After a small gap, caused by a fracture of the rock, the scene starts again with a very curious representation of a man seated on a jar, bearing a white disk on his head
and purified by libations of water made by two other characters . The significance of the scene remains obscure. IT S thought that it could refer to a substitute for the statue of Renni, having a dish on his head which serves to distribute the water and who was thus purified. Personally I think that the disk is a symbolisation of the full moon and that the purified character is the priest who will precede the main rituals. It is noticeable that the evocation of the moon, , is present in several names in the tomb, including, Ahmose, that of the mother and the great-grandmother of Renni.

After a vertical demarcation line, is a group of three squatting women, wailing and waving their hands as the procession passes. The following reasonably large gap doesn't allow the total number of women to be specified, but after it stands another mourner, bent forwards, with her hair falling in front of her face. They represent, according to the damaged text, the deceased's sisters.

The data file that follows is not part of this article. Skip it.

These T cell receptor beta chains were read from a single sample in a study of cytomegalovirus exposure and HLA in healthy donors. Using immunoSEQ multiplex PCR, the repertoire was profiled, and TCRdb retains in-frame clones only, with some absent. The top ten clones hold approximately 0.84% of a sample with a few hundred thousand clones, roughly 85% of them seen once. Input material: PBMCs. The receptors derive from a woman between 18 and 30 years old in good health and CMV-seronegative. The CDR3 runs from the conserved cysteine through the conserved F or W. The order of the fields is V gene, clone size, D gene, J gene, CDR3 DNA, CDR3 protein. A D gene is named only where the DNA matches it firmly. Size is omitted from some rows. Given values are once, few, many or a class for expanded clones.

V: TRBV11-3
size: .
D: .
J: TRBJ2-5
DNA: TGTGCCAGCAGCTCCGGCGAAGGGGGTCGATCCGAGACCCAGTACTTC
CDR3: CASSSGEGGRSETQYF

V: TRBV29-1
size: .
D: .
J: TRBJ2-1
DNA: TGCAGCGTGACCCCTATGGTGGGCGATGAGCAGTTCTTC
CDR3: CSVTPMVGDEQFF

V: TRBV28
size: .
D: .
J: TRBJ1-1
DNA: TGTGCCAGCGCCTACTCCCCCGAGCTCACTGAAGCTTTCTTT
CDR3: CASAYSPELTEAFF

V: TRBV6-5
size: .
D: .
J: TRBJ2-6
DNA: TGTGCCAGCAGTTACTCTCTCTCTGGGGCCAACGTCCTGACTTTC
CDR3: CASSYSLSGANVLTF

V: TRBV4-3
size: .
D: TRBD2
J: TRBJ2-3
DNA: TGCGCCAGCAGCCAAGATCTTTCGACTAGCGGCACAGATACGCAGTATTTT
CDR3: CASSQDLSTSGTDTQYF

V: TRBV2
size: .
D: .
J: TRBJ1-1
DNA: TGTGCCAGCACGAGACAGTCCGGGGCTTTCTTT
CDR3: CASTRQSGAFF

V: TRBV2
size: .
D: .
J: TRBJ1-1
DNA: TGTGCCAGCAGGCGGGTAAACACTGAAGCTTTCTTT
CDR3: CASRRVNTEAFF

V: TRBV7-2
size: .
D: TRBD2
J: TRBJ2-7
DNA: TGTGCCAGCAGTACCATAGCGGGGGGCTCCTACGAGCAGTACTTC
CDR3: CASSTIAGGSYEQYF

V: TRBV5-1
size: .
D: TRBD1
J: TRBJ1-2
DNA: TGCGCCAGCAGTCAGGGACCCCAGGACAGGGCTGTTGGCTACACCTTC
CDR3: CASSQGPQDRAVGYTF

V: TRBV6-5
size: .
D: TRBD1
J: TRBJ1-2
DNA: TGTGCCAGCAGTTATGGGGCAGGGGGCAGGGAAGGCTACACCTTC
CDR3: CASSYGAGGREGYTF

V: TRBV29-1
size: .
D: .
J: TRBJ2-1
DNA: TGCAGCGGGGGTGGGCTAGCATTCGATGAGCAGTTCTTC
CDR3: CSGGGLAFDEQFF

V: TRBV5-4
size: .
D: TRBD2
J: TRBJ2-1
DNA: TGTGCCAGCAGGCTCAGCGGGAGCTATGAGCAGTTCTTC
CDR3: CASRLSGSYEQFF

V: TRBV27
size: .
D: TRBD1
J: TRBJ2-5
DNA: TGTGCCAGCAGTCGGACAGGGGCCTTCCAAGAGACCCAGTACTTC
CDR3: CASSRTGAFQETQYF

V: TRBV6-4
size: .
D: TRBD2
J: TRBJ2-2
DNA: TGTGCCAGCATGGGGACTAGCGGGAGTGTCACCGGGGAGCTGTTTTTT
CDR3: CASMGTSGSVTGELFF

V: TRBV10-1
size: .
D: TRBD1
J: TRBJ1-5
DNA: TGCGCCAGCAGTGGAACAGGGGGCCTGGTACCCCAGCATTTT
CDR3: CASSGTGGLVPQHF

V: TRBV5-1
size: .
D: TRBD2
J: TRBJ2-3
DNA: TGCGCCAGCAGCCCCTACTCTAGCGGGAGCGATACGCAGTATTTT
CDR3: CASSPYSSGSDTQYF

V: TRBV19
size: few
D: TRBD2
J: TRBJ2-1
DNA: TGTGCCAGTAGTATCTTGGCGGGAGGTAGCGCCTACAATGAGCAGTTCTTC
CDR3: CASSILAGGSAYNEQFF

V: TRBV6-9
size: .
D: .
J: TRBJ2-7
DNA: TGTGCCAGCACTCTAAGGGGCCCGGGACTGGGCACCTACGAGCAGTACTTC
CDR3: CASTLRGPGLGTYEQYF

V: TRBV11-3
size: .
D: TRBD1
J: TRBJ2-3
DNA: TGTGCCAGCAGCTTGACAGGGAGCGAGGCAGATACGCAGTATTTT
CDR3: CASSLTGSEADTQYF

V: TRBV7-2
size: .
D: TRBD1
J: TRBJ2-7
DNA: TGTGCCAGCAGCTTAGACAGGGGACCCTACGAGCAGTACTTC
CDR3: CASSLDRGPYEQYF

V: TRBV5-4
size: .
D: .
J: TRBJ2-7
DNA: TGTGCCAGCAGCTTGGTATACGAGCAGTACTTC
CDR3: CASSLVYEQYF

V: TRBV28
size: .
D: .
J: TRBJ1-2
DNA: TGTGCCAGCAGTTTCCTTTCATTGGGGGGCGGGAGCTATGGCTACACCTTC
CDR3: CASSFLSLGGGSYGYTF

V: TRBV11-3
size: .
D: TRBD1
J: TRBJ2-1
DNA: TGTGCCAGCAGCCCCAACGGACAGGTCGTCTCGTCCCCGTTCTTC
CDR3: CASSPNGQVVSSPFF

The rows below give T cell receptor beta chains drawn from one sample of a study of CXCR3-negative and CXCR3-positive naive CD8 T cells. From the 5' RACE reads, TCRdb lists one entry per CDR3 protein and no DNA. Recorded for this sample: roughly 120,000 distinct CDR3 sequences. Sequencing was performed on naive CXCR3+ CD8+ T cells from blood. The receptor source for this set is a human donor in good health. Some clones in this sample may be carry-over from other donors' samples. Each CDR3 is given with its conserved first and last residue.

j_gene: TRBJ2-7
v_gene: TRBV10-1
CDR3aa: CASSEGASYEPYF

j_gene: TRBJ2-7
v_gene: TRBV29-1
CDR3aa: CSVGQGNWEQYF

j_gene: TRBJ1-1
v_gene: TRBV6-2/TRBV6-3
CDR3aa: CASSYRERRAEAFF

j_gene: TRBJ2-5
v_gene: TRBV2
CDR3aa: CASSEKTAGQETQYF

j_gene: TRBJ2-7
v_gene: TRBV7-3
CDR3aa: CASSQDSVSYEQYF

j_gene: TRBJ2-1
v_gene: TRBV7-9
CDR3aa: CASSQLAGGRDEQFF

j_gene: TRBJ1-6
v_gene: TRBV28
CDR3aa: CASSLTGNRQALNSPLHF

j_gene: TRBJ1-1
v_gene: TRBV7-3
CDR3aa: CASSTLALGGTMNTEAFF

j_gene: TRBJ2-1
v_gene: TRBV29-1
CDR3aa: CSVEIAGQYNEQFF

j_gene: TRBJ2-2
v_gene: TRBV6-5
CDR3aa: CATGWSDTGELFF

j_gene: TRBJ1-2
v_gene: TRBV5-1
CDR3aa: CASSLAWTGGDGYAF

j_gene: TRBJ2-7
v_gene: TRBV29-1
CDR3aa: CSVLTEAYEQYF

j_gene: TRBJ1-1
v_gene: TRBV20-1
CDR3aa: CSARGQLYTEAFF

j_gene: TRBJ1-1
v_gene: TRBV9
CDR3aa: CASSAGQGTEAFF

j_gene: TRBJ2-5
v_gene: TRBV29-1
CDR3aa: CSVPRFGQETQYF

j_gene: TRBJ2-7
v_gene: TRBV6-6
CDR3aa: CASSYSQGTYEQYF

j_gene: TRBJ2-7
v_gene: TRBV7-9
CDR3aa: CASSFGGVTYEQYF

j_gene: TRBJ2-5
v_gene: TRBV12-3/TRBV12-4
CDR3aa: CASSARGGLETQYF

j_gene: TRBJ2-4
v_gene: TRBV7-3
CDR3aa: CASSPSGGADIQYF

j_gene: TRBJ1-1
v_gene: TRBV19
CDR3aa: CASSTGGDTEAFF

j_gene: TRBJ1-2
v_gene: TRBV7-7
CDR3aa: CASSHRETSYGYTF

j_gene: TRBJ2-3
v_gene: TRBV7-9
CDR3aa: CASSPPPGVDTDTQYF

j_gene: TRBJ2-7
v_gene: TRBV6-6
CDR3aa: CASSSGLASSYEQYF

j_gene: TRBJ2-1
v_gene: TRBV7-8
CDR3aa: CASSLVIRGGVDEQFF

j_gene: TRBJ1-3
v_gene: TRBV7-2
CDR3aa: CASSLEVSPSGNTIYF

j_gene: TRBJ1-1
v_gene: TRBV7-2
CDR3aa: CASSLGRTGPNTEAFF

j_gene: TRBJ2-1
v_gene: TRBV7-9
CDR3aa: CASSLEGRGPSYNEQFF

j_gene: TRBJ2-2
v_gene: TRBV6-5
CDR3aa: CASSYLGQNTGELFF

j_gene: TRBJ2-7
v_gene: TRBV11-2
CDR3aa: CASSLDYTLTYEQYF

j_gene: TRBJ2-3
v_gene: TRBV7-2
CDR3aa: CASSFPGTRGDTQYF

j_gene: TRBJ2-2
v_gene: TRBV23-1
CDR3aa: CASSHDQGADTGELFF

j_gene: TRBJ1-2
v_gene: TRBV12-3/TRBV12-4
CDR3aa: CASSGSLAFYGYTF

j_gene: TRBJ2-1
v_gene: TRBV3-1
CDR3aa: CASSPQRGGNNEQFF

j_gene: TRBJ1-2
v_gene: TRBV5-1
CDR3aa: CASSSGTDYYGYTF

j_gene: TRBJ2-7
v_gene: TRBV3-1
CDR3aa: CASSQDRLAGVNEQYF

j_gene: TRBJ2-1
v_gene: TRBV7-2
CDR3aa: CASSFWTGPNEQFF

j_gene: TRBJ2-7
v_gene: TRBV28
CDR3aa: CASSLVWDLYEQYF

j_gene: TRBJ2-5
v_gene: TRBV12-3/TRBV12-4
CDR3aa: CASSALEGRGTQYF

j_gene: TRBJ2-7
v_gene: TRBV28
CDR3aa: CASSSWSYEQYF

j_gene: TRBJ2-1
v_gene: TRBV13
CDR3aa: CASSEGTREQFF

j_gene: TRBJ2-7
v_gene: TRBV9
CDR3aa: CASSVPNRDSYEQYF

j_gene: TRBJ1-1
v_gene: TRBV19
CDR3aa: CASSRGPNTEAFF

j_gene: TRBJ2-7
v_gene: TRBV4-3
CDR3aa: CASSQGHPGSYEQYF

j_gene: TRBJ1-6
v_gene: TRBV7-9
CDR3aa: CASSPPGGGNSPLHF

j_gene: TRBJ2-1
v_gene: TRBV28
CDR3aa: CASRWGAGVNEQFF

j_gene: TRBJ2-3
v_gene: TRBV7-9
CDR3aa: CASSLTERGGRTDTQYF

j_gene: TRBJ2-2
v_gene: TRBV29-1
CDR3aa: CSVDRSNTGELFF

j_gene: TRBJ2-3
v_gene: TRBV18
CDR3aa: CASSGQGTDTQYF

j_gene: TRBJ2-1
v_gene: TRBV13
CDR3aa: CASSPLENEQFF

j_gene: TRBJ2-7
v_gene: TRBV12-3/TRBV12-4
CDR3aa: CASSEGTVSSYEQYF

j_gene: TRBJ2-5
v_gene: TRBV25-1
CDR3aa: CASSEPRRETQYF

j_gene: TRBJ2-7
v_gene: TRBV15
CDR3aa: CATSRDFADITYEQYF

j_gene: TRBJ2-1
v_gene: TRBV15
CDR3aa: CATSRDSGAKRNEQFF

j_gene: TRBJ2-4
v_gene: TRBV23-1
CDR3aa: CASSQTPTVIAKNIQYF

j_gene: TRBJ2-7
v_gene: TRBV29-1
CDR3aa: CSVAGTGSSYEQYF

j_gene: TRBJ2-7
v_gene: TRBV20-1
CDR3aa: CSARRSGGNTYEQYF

These scenes of lament take place in front of the place where the preparation of the mummy is finished. Here, one is stretched out on a bed similar to that which served to transport the chest . A priest proceeds with a libation or an application of ointment. Then follows the ceremony of the "Opening of the Mouth" on the upright mummy, which should return to him the use of his senses Several details are non conventional : the priests should be sem-priests, with shaven heads and wearing the ritual panther skin. Ideally this ritual would have been accomplished by the eldest son of Renni.

The building
All of these items seen here must have existed in the actual building which is represented. Tylor proposes to see here Renni's house. It is also possible that it refers to a place of worship. It is constructed with six rooms, of which none open towards the outside. Under the archway are again represented two Muu dancers, recognisable to their headgear  Next to the building is an oblong pond of water, edged with palms, shown in a curious perspective. At the side, the square space divided in 16 zones probably represents the irrigated areas. Above, two trees are probably a reminder of an Osirian story of regeneration, on the other hand the significance of the two obelisks remains obscure.

At the end the register, is the conclusion of the ritual scene.
Anubis waits for Renni under the representation of a chapel of Lower Egypt and, no doubt, goes on to lead him to Osiris-Khentimentyu, situated behind him.

c) Lower register

As already seen, its left part is occupied by a banqueting scene.
The right-hand section consists in fact of a continuation of the funeral procession of first register, and more participants.
Found here firstly are some men, extremely well portrayed, designated as purification priests : Ahmose, Djabaemra and Djehuty. This is followed by a wide gap